Platinum End – Review

Platinum End is a manga from Tsugumi Ohba and Takeshi Obata. If these names ring a bell to you, it may be because you have seen them before. Indeed, they were the ones to bring us the internationally acclaimed Death Note series, more than a decade ago. (Time goes fast…).

The manga starts with the story of Mirai, a high school student whose parents died in a car crash. He has been left with his abusive aunt and uncle and, unable to face his tragic destiny, Mirai makes the choice to commit suicide. However, before the fatal impact that would have ended his life, he is rescued by an angel called Nasse. The angel later on reveals the truth about Mirai’s past and explains to him that he has been selected, along with 13 other candidates, to become the new God. In other terms, God has organised a contest to select his successor, in which all contestants are allowed to fight and kill each other, no matter the scheme they use, in order to be the last survivor and, therefore, become the new god.

From this brief summary, it is clear that the themes of the series are similar to the one used in Death Note, and this is precisely the problem. The story of Platinum End is very original, and has the potential to surprise us with amazing and unexpected plot twists but, because the story, in many aspects, remind us of Death Note, we unconsciously spend our time making comparisons between the two series. It is even the case with the drawing style: Mirai has the traits and the haircut of a younger Light Yagami… and this is confusing. Comparisons aside, though, the drawings are very detailed and are a pleasure for the eye

Another weakness of the manga is the characters. The main character is naive honest and inherently good, which makes him sort of appealing but also, let’s be honest, a bit boring. Yet, the major fault of Platinum End is the character of Nessa. She is meant to be cute, adorable, and is used as a sort of comic relief, which contrasts with the terribly serious stakes of the main storyline. For this reason, she simply becomes relatively annoying, and, in some instances, it almost gives the impression she has been borrowed from a romance shojo and is in the wrong book.

Platinum End is neither a cheerful surprise, not a disappointment. It is an easy read, with great ideas, and the story leaves enough room for character development. Unfortunately, it was not the sort of manga that urged me to rush and buy all the published volumes and, consequently, I do not know the rest of the story, but I suppose it will be full of discoveries if the main ideas are well exploited.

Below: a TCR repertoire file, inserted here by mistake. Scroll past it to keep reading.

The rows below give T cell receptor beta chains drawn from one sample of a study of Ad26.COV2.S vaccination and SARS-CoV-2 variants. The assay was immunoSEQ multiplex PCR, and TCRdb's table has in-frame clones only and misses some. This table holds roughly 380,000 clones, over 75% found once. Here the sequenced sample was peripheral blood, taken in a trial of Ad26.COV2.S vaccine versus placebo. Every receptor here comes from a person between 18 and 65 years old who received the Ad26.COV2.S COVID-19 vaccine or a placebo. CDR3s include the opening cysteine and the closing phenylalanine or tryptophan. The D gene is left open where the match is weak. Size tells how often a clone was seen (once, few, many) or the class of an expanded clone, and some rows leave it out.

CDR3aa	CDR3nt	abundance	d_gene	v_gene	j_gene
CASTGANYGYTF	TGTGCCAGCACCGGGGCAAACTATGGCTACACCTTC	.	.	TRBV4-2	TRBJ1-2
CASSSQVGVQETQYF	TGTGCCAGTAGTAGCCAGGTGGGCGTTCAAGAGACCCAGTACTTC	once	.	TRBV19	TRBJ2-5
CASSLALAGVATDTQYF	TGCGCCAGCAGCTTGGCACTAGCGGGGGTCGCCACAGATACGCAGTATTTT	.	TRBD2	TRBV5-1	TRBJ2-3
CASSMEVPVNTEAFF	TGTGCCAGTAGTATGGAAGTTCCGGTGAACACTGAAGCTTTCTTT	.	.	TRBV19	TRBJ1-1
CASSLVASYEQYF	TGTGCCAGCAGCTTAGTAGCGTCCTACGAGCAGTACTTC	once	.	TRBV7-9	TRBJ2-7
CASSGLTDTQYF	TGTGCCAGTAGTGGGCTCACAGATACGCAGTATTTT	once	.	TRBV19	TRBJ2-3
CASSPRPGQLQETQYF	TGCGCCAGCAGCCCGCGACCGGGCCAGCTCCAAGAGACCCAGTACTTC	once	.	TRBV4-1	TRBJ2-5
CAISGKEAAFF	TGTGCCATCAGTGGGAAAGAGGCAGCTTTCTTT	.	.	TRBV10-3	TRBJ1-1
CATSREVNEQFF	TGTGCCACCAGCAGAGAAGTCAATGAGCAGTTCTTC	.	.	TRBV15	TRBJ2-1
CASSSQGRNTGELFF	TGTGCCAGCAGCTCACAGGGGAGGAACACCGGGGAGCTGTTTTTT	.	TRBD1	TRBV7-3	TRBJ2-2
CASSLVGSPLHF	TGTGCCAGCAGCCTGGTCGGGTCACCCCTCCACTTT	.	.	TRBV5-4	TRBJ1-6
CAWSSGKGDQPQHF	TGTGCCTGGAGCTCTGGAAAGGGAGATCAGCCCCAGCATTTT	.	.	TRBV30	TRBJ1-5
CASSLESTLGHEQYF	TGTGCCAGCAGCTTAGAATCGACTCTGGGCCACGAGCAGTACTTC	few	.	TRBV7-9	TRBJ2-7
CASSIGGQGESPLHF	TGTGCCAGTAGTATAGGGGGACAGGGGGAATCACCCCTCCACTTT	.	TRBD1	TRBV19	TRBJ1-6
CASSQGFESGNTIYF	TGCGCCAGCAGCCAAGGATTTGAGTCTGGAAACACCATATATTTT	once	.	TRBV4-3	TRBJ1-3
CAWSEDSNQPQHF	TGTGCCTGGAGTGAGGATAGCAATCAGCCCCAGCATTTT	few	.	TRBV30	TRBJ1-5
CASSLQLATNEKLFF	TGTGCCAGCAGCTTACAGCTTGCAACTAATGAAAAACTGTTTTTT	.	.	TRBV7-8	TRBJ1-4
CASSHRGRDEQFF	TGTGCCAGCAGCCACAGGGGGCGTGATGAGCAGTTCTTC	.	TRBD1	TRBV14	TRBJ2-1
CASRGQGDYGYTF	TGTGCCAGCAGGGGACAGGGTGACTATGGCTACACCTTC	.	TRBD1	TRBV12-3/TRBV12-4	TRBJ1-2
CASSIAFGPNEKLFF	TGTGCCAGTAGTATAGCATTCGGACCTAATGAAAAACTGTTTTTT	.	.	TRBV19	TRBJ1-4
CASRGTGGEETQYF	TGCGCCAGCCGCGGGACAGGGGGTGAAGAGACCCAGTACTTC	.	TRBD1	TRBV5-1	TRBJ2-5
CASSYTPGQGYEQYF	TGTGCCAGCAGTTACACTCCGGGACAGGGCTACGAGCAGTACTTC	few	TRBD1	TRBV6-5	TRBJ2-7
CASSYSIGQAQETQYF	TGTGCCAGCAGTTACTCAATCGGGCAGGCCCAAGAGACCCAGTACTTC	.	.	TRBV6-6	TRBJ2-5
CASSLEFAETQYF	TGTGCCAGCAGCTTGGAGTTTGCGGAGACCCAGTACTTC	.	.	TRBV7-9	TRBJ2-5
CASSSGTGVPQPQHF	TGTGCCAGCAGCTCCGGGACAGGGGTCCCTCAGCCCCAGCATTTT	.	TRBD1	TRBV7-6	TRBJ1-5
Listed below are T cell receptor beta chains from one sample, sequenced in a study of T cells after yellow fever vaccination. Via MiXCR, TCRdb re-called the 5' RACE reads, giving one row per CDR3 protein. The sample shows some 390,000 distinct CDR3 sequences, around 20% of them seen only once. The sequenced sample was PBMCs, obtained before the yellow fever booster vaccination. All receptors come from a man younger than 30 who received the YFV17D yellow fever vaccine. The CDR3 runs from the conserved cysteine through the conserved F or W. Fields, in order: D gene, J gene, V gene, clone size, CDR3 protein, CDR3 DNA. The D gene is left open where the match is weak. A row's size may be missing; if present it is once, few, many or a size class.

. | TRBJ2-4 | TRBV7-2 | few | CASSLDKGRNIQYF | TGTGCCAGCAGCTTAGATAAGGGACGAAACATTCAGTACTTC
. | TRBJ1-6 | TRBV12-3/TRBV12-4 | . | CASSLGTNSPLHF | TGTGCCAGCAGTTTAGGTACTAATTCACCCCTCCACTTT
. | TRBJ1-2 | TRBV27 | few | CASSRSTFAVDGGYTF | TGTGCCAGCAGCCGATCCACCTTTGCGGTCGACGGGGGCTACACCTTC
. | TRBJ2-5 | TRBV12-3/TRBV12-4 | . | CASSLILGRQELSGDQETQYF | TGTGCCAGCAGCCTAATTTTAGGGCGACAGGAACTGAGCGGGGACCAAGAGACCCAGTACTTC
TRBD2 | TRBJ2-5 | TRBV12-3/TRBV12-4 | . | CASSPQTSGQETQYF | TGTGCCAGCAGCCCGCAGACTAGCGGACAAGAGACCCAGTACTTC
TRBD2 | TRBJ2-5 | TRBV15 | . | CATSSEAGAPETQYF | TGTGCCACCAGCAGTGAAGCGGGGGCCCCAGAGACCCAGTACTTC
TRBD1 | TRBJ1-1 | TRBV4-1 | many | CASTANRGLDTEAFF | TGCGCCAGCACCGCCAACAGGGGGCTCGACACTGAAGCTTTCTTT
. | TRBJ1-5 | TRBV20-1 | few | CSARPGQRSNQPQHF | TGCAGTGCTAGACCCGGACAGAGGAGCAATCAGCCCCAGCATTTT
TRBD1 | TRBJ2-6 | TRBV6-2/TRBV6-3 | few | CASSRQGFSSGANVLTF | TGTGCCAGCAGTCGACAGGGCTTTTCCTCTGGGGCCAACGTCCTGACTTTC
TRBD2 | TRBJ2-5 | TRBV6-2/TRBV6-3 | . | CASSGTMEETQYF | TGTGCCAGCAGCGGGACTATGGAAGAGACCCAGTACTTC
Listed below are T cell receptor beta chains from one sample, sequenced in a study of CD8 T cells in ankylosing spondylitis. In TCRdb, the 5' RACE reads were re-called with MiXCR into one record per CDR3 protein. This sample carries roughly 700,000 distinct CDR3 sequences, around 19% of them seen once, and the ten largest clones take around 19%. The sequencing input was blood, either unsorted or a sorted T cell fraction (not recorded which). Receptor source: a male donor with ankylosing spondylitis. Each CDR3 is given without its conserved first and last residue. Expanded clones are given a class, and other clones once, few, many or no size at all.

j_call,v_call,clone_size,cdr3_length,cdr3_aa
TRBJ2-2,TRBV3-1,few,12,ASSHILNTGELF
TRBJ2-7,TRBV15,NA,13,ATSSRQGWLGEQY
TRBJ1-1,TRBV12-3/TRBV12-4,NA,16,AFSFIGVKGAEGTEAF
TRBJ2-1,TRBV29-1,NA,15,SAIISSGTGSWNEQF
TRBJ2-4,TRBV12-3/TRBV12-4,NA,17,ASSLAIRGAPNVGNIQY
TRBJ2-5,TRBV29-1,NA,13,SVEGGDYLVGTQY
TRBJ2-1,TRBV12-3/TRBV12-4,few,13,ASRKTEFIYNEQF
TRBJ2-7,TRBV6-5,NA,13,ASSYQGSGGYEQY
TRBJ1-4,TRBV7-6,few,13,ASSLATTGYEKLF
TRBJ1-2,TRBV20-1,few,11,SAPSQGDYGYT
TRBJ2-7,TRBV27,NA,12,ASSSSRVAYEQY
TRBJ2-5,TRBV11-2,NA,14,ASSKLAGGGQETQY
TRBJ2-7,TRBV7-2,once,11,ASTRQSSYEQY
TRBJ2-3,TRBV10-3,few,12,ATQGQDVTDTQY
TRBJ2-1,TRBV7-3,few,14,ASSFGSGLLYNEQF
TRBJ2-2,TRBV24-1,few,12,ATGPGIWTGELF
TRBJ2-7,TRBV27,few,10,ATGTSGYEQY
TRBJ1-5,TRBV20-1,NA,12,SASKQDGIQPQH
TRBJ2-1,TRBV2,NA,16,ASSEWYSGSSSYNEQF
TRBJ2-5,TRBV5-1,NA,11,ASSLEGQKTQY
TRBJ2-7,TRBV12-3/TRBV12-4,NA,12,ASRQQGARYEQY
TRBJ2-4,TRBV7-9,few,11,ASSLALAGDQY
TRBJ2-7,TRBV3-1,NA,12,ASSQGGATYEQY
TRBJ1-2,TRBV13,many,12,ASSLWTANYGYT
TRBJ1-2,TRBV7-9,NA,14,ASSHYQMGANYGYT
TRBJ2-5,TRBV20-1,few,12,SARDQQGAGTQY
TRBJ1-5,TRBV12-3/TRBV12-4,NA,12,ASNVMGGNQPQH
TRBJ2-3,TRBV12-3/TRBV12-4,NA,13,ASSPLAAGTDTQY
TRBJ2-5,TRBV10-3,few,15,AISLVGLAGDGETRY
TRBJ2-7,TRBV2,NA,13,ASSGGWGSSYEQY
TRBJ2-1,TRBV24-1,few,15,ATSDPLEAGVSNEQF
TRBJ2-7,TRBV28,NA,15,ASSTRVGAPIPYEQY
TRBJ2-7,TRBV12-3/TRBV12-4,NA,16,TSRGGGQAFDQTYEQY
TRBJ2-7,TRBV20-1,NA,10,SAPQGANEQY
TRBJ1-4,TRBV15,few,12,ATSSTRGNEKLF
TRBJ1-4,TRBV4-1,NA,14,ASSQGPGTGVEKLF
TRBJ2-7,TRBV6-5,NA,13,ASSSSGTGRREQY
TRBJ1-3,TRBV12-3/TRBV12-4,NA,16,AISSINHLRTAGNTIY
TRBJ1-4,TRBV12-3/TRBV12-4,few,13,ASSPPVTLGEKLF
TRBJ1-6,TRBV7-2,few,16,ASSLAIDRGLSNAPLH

To fully appreciate Platinum End, it is probably better not to have read Death Note before. In this way, readers will be able to judge the artwork without drawing any comparisons or looking for similarities. Besides, I would also advise this series to maga novices, as the topics it deals with are rather international and could be transposed to any country and any culture.

Average mark: 3/5

Character Analysis #1 – Sakura Haruno

There is no need to present the world famous manga Naruto, whose main series ended in November 2014 with its 72nd volume. We will not, in this article, present the context of the story, as it is not the main argument here. Indeed, this article is a character analysis and, to fully appreciate it, it is recommended to be familiar with the context of the manga/ anime.

Naruto includes a large number of characters- to the point that it sometimes becomes confusing, but, among the three main heroes, it cannot be denied that Sakura -who could be seen as the main female protagonist, is often at the top of “Most-Hated Characters” lists. Memes about her uselessness are countless on the internet and, let’s admit it, they are often hilarious. Yet, let us analyse the character of Sakura and point out what is likeable about her.

The evolution of the character

It is true that, at the beginning of the story, Sakura is an annoying and upsetting fan-girl. She follows Sasuke around, she sort of throws tantrums and does not hesitate to have a go at Naruto, and all this behind his back. For all these reasons, in the early series, she is utterly despicable. She appears to be weak, frail, and unable to fight. Still, all these reasons make her character interesting later on. Indeed, the character of Sakura shows the development of a childish and careless girl, turning into a strong and mature woman. The key scene that initiate the change is when she recklessly cuts her hair in the Forest of Death. Don’t dare telling me this is not badass!

Besides, from a cultural point of view, women with short hair are seen as leaders and fighters – this is for instance why Miyazaki’s heroines wear short hair, for the most part. Training along with Tsunade, she demonstrates her skills in battles and ceases to be a powerless creature that needs to be defended. As the story unfolds, this is pleasant to follow, and we expect her to grow stronger and stronger.

The failure of a promising development